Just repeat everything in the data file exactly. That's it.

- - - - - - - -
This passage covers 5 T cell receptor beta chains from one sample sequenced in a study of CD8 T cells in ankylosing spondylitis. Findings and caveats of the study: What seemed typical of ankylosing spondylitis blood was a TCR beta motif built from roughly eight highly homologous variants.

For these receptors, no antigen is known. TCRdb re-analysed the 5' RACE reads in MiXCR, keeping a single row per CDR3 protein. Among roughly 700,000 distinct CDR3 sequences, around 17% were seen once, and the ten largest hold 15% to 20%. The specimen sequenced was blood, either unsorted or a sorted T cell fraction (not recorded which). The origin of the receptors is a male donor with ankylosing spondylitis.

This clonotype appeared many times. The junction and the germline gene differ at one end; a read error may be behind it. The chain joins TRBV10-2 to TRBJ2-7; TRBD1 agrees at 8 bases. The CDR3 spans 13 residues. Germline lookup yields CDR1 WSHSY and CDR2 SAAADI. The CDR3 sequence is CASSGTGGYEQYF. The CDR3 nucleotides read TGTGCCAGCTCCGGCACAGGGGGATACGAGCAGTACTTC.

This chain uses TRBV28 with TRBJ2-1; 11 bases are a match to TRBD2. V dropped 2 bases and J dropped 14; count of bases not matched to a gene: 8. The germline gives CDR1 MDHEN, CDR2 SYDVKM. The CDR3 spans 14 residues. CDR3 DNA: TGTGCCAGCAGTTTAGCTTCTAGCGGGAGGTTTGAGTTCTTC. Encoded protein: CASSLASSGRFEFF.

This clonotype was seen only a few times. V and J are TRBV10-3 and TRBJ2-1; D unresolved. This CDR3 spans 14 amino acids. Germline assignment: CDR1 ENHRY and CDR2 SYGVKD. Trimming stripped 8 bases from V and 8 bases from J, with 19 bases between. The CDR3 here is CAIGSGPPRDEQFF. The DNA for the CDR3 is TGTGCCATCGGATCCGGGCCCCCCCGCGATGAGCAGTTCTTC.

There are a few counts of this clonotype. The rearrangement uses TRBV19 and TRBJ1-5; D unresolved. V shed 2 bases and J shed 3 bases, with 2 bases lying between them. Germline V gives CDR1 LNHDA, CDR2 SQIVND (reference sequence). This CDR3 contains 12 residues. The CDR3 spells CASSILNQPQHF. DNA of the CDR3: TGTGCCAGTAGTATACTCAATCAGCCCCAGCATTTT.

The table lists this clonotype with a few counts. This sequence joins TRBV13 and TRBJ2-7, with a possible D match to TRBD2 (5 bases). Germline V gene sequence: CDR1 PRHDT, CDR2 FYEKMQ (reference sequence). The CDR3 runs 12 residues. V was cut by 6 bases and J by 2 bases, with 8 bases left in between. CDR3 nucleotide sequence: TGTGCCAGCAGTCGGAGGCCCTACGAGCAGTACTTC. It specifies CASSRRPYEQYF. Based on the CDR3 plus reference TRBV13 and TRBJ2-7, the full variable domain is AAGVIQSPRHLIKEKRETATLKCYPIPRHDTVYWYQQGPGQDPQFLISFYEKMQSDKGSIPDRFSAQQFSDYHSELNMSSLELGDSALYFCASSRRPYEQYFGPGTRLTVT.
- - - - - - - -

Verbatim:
This passage covers 5 T cell receptor beta chains from one sample sequenced in a study of CD8 T cells in ankylosing spondylitis. Findings and caveats of the study: What seemed typical of ankylosing spondylitis blood was a TCR beta motif built from roughly eight highly homologous variants.

For these receptors, no antigen is known. TCRdb re-analysed the 5' RACE reads in MiXCR, keeping a single row per CDR3 protein. Among roughly 700,000 distinct CDR3 sequences, around 17% were seen once, and the ten largest hold 15% to 20%. The specimen sequenced was blood, either unsorted or a sorted T cell fraction (not recorded which). The origin of the receptors is a male donor with ankylosing spondylitis.

This clonotype appeared many times. The junction and the germline gene differ at one end; a read error may be behind it. The chain joins TRBV10-2 to TRBJ2-7; TRBD1 agrees at 8 bases. The CDR3 spans 13 residues. Germline lookup yields CDR1 WSHSY and CDR2 SAAADI. The CDR3 sequence is CASSGTGGYEQYF. The CDR3 nucleotides read TGTGCCAGCTCCGGCACAGGGGGATACGAGCAGTACTTC.

This chain uses TRBV28 with TRBJ2-1; 11 bases are a match to TRBD2. V dropped 2 bases and J dropped 14; count of bases not matched to a gene: 8. The germline gives CDR1 MDHEN, CDR2 SYDVKM. The CDR3 spans 14 residues. CDR3 DNA: TGTGCCAGCAGTTTAGCTTCTAGCGGGAGGTTTGAGTTCTTC. Encoded protein: CASSLASSGRFEFF.

This clonotype was seen only a few times. V and J are TRBV10-3 and TRBJ2-1; D unresolved. This CDR3 spans 14 amino acids. Germline assignment: CDR1 ENHRY and CDR2 SYGVKD. Trimming stripped 8 bases from V and 8 bases from J, with 19 bases between. The CDR3 here is CAIGSGPPRDEQFF. The DNA for the CDR3 is TGTGCCATCGGATCCGGGCCCCCCCGCGATGAGCAGTTCTTC.

There are a few counts of this clonotype. The rearrangement uses TRBV19 and TRBJ1-5; D unresolved. V shed 2 bases and J shed 3 bases, with 2 bases lying between them. Germline V gives CDR1 LNHDA, CDR2 SQIVND (reference sequence). This CDR3 contains 12 residues. The CDR3 spells CASSILNQPQHF. DNA of the CDR3: TGTGCCAGTAGTATACTCAATCAGCCCCAGCATTTT.

The table lists this clonotype with a few counts. This sequence joins TRBV13 and TRBJ2-7, with a possible D match to TRBD2 (5 bases). Germline V gene sequence: CDR1 PRHDT, CDR2 FYEKMQ (reference sequence). The CDR3 runs 12 residues. V was cut by 6 bases and J by 2 bases, with 8 bases left in between. CDR3 nucleotide sequence: TGTGCCAGCAGTCGGAGGCCCTACGAGCAGTACTTC. It specifies CASSRRPYEQYF. Based on the CDR3 plus reference TRBV13 and TRBJ2-7, the full variable domain is AAGVIQSPRHLIKEKRETATLKCYPIPRHDTVYWYQQGPGQDPQFLISFYEKMQSDKGSIPDRFSAQQFSDYHSELNMSSLELGDSALYFCASSRRPYEQYFGPGTRLTVT.